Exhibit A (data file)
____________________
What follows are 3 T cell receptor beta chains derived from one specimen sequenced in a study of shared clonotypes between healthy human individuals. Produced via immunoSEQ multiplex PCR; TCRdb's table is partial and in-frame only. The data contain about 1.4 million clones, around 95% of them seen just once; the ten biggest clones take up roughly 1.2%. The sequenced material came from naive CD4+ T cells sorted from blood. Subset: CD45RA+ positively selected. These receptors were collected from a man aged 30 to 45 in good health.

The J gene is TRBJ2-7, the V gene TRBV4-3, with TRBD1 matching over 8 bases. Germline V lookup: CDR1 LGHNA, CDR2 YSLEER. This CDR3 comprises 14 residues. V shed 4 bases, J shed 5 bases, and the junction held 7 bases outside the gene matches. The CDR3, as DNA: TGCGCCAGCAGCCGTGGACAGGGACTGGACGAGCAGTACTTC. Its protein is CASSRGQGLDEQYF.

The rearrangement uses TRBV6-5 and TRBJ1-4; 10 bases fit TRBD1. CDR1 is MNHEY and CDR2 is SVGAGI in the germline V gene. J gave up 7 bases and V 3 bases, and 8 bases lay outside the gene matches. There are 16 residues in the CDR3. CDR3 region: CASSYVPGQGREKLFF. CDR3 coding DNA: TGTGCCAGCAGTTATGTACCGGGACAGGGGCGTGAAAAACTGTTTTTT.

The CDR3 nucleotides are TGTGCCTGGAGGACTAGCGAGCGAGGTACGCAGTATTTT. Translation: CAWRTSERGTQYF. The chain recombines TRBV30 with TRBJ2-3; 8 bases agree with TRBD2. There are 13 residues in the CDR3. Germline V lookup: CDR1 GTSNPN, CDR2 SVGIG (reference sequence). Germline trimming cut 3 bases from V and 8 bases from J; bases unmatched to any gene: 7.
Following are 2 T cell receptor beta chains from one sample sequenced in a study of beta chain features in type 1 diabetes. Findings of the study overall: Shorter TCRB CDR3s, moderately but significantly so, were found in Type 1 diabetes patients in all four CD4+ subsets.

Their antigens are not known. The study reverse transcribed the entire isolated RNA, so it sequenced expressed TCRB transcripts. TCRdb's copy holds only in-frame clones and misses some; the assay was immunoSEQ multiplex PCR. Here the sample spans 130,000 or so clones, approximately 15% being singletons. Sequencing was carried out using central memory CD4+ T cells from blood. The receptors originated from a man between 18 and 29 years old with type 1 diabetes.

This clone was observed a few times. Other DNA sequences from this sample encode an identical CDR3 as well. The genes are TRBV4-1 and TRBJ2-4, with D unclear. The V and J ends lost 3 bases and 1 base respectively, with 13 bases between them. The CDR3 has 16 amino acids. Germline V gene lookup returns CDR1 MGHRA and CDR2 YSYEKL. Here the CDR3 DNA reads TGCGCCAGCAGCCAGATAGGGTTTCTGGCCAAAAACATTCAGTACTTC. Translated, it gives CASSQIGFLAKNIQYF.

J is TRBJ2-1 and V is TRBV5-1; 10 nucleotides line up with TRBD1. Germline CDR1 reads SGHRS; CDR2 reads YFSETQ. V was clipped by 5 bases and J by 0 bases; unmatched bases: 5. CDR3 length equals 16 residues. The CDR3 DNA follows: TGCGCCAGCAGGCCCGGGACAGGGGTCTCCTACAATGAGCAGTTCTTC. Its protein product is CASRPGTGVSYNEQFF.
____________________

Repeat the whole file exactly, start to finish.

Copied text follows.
What follows are 3 T cell receptor beta chains derived from one specimen sequenced in a study of shared clonotypes between healthy human individuals. Produced via immunoSEQ multiplex PCR; TCRdb's table is partial and in-frame only. The data contain about 1.4 million clones, around 95% of them seen just once; the ten biggest clones take up roughly 1.2%. The sequenced material came from naive CD4+ T cells sorted from blood. Subset: CD45RA+ positively selected. These receptors were collected from a man aged 30 to 45 in good health.

The J gene is TRBJ2-7, the V gene TRBV4-3, with TRBD1 matching over 8 bases. Germline V lookup: CDR1 LGHNA, CDR2 YSLEER. This CDR3 comprises 14 residues. V shed 4 bases, J shed 5 bases, and the junction held 7 bases outside the gene matches. The CDR3, as DNA: TGCGCCAGCAGCCGTGGACAGGGACTGGACGAGCAGTACTTC. Its protein is CASSRGQGLDEQYF.

The rearrangement uses TRBV6-5 and TRBJ1-4; 10 bases fit TRBD1. CDR1 is MNHEY and CDR2 is SVGAGI in the germline V gene. J gave up 7 bases and V 3 bases, and 8 bases lay outside the gene matches. There are 16 residues in the CDR3. CDR3 region: CASSYVPGQGREKLFF. CDR3 coding DNA: TGTGCCAGCAGTTATGTACCGGGACAGGGGCGTGAAAAACTGTTTTTT.

The CDR3 nucleotides are TGTGCCTGGAGGACTAGCGAGCGAGGTACGCAGTATTTT. Translation: CAWRTSERGTQYF. The chain recombines TRBV30 with TRBJ2-3; 8 bases agree with TRBD2. There are 13 residues in the CDR3. Germline V lookup: CDR1 GTSNPN, CDR2 SVGIG (reference sequence). Germline trimming cut 3 bases from V and 8 bases from J; bases unmatched to any gene: 7.
Following are 2 T cell receptor beta chains from one sample sequenced in a study of beta chain features in type 1 diabetes. Findings of the study overall: Shorter TCRB CDR3s, moderately but significantly so, were found in Type 1 diabetes patients in all four CD4+ subsets.

Their antigens are not known. The study reverse transcribed the entire isolated RNA, so it sequenced expressed TCRB transcripts. TCRdb's copy holds only in-frame clones and misses some; the assay was immunoSEQ multiplex PCR. Here the sample spans 130,000 or so clones, approximately 15% being singletons. Sequencing was carried out using central memory CD4+ T cells from blood. The receptors originated from a man between 18 and 29 years old with type 1 diabetes.

This clone was observed a few times. Other DNA sequences from this sample encode an identical CDR3 as well. The genes are TRBV4-1 and TRBJ2-4, with D unclear. The V and J ends lost 3 bases and 1 base respectively, with 13 bases between them. The CDR3 has 16 amino acids. Germline V gene lookup returns CDR1 MGHRA and CDR2 YSYEKL. Here the CDR3 DNA reads TGCGCCAGCAGCCAGATAGGGTTTCTGGCCAAAAACATTCAGTACTTC. Translated, it gives CASSQIGFLAKNIQYF.

J is TRBJ2-1 and V is TRBV5-1; 10 nucleotides line up with TRBD1. Germline CDR1 reads SGHRS; CDR2 reads YFSETQ. V was clipped by 5 bases and J by 0 bases; unmatched bases: 5. CDR3 length equals 16 residues. The CDR3 DNA follows: TGCGCCAGCAGGCCCGGGACAGGGGTCTCCTACAATGAGCAGTTCTTC. Its protein product is CASRPGTGVSYNEQFF.